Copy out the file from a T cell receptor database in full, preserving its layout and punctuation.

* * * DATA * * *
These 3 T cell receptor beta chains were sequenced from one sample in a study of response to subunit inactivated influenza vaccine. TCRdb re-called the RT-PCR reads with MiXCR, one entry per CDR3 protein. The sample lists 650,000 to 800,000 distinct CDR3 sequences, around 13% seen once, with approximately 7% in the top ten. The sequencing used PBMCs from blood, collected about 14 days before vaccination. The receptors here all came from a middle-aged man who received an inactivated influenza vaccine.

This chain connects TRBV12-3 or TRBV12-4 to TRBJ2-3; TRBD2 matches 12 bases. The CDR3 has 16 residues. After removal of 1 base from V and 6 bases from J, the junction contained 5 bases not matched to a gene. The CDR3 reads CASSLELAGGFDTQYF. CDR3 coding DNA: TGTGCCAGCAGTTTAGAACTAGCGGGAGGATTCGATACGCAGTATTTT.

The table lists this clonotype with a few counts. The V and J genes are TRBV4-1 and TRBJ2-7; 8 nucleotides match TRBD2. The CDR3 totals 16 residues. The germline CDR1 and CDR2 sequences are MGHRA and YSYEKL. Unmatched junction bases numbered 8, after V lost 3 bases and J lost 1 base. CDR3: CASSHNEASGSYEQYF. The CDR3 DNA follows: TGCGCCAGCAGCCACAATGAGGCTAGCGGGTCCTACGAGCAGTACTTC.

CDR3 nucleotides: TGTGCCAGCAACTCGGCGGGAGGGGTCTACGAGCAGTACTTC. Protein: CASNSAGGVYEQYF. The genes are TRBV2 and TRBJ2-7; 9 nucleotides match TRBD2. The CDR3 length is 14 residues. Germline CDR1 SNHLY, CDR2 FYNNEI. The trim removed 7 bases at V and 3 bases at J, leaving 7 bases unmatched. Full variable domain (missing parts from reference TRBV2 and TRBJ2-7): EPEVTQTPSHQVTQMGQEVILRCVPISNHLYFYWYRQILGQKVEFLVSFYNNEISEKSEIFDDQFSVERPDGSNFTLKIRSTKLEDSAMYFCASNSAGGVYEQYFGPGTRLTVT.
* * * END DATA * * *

These 3 T cell receptor beta chains were sequenced from one sample in a study of response to subunit inactivated influenza vaccine. TCRdb re-called the RT-PCR reads with MiXCR, one entry per CDR3 protein. The sample lists 650,000 to 800,000 distinct CDR3 sequences, around 13% seen once, with approximately 7% in the top ten. The sequencing used PBMCs from blood, collected about 14 days before vaccination. The receptors here all came from a middle-aged man who received an inactivated influenza vaccine.

This chain connects TRBV12-3 or TRBV12-4 to TRBJ2-3; TRBD2 matches 12 bases. The CDR3 has 16 residues. After removal of 1 base from V and 6 bases from J, the junction contained 5 bases not matched to a gene. The CDR3 reads CASSLELAGGFDTQYF. CDR3 coding DNA: TGTGCCAGCAGTTTAGAACTAGCGGGAGGATTCGATACGCAGTATTTT.

The table lists this clonotype with a few counts. The V and J genes are TRBV4-1 and TRBJ2-7; 8 nucleotides match TRBD2. The CDR3 totals 16 residues. The germline CDR1 and CDR2 sequences are MGHRA and YSYEKL. Unmatched junction bases numbered 8, after V lost 3 bases and J lost 1 base. CDR3: CASSHNEASGSYEQYF. The CDR3 DNA follows: TGCGCCAGCAGCCACAATGAGGCTAGCGGGTCCTACGAGCAGTACTTC.

CDR3 nucleotides: TGTGCCAGCAACTCGGCGGGAGGGGTCTACGAGCAGTACTTC. Protein: CASNSAGGVYEQYF. The genes are TRBV2 and TRBJ2-7; 9 nucleotides match TRBD2. The CDR3 length is 14 residues. Germline CDR1 SNHLY, CDR2 FYNNEI. The trim removed 7 bases at V and 3 bases at J, leaving 7 bases unmatched. Full variable domain (missing parts from reference TRBV2 and TRBJ2-7): EPEVTQTPSHQVTQMGQEVILRCVPISNHLYFYWYRQILGQKVEFLVSFYNNEISEKSEIFDDQFSVERPDGSNFTLKIRSTKLEDSAMYFCASNSAGGVYEQYFGPGTRLTVT.